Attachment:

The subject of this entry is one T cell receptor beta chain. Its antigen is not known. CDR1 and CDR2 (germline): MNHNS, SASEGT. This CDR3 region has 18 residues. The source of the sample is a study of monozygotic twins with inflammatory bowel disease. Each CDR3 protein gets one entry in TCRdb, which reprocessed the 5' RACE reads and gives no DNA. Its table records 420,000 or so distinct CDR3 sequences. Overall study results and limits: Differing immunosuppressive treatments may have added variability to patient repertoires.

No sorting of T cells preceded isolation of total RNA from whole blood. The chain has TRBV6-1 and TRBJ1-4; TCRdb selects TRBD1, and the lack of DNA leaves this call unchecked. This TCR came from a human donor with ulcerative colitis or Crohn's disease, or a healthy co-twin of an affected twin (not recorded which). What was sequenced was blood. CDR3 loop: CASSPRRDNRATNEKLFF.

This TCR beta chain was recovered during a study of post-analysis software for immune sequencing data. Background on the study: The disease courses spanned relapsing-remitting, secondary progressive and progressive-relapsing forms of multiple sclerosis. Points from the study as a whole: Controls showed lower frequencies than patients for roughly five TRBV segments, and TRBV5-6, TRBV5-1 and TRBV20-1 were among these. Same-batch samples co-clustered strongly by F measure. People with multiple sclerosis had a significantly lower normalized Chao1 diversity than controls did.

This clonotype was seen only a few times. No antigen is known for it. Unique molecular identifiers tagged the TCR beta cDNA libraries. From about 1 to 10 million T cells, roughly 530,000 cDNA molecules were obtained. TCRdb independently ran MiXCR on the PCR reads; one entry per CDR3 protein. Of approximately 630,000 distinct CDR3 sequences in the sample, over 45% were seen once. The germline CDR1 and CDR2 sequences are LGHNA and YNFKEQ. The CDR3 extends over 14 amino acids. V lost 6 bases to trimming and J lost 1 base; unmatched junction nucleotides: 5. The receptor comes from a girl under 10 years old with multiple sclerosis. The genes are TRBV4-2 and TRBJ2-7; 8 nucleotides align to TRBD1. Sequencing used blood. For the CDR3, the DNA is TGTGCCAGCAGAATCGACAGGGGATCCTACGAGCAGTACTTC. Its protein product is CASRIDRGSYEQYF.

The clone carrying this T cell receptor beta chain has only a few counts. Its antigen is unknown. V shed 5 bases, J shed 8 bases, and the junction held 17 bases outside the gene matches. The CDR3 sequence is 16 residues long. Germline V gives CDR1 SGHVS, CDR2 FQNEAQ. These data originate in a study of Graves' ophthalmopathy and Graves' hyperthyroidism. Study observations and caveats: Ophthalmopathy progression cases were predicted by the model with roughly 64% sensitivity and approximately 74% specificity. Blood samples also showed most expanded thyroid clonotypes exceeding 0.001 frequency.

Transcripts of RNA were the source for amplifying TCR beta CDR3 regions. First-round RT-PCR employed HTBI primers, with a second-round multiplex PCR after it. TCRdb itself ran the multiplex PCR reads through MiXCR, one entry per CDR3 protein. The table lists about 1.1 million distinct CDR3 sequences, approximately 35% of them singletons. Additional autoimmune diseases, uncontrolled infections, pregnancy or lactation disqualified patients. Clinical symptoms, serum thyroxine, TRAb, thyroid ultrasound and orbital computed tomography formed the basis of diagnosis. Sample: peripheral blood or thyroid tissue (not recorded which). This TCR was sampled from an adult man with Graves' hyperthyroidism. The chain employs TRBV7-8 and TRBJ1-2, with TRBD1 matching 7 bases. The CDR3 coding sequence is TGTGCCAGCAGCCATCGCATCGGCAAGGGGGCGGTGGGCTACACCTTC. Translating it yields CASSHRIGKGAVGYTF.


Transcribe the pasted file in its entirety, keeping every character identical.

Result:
The subject of this entry is one T cell receptor beta chain. Its antigen is not known. CDR1 and CDR2 (germline): MNHNS, SASEGT. This CDR3 region has 18 residues. The source of the sample is a study of monozygotic twins with inflammatory bowel disease. Each CDR3 protein gets one entry in TCRdb, which reprocessed the 5' RACE reads and gives no DNA. Its table records 420,000 or so distinct CDR3 sequences. Overall study results and limits: Differing immunosuppressive treatments may have added variability to patient repertoires.

No sorting of T cells preceded isolation of total RNA from whole blood. The chain has TRBV6-1 and TRBJ1-4; TCRdb selects TRBD1, and the lack of DNA leaves this call unchecked. This TCR came from a human donor with ulcerative colitis or Crohn's disease, or a healthy co-twin of an affected twin (not recorded which). What was sequenced was blood. CDR3 loop: CASSPRRDNRATNEKLFF.

This TCR beta chain was recovered during a study of post-analysis software for immune sequencing data. Background on the study: The disease courses spanned relapsing-remitting, secondary progressive and progressive-relapsing forms of multiple sclerosis. Points from the study as a whole: Controls showed lower frequencies than patients for roughly five TRBV segments, and TRBV5-6, TRBV5-1 and TRBV20-1 were among these. Same-batch samples co-clustered strongly by F measure. People with multiple sclerosis had a significantly lower normalized Chao1 diversity than controls did.

This clonotype was seen only a few times. No antigen is known for it. Unique molecular identifiers tagged the TCR beta cDNA libraries. From about 1 to 10 million T cells, roughly 530,000 cDNA molecules were obtained. TCRdb independently ran MiXCR on the PCR reads; one entry per CDR3 protein. Of approximately 630,000 distinct CDR3 sequences in the sample, over 45% were seen once. The germline CDR1 and CDR2 sequences are LGHNA and YNFKEQ. The CDR3 extends over 14 amino acids. V lost 6 bases to trimming and J lost 1 base; unmatched junction nucleotides: 5. The receptor comes from a girl under 10 years old with multiple sclerosis. The genes are TRBV4-2 and TRBJ2-7; 8 nucleotides align to TRBD1. Sequencing used blood. For the CDR3, the DNA is TGTGCCAGCAGAATCGACAGGGGATCCTACGAGCAGTACTTC. Its protein product is CASRIDRGSYEQYF.

The clone carrying this T cell receptor beta chain has only a few counts. Its antigen is unknown. V shed 5 bases, J shed 8 bases, and the junction held 17 bases outside the gene matches. The CDR3 sequence is 16 residues long. Germline V gives CDR1 SGHVS, CDR2 FQNEAQ. These data originate in a study of Graves' ophthalmopathy and Graves' hyperthyroidism. Study observations and caveats: Ophthalmopathy progression cases were predicted by the model with roughly 64% sensitivity and approximately 74% specificity. Blood samples also showed most expanded thyroid clonotypes exceeding 0.001 frequency.

Transcripts of RNA were the source for amplifying TCR beta CDR3 regions. First-round RT-PCR employed HTBI primers, with a second-round multiplex PCR after it. TCRdb itself ran the multiplex PCR reads through MiXCR, one entry per CDR3 protein. The table lists about 1.1 million distinct CDR3 sequences, approximately 35% of them singletons. Additional autoimmune diseases, uncontrolled infections, pregnancy or lactation disqualified patients. Clinical symptoms, serum thyroxine, TRAb, thyroid ultrasound and orbital computed tomography formed the basis of diagnosis. Sample: peripheral blood or thyroid tissue (not recorded which). This TCR was sampled from an adult man with Graves' hyperthyroidism. The chain employs TRBV7-8 and TRBJ1-2, with TRBD1 matching 7 bases. The CDR3 coding sequence is TGTGCCAGCAGCCATCGCATCGGCAAGGGGGCGGTGGGCTACACCTTC. Translating it yields CASSHRIGKGAVGYTF.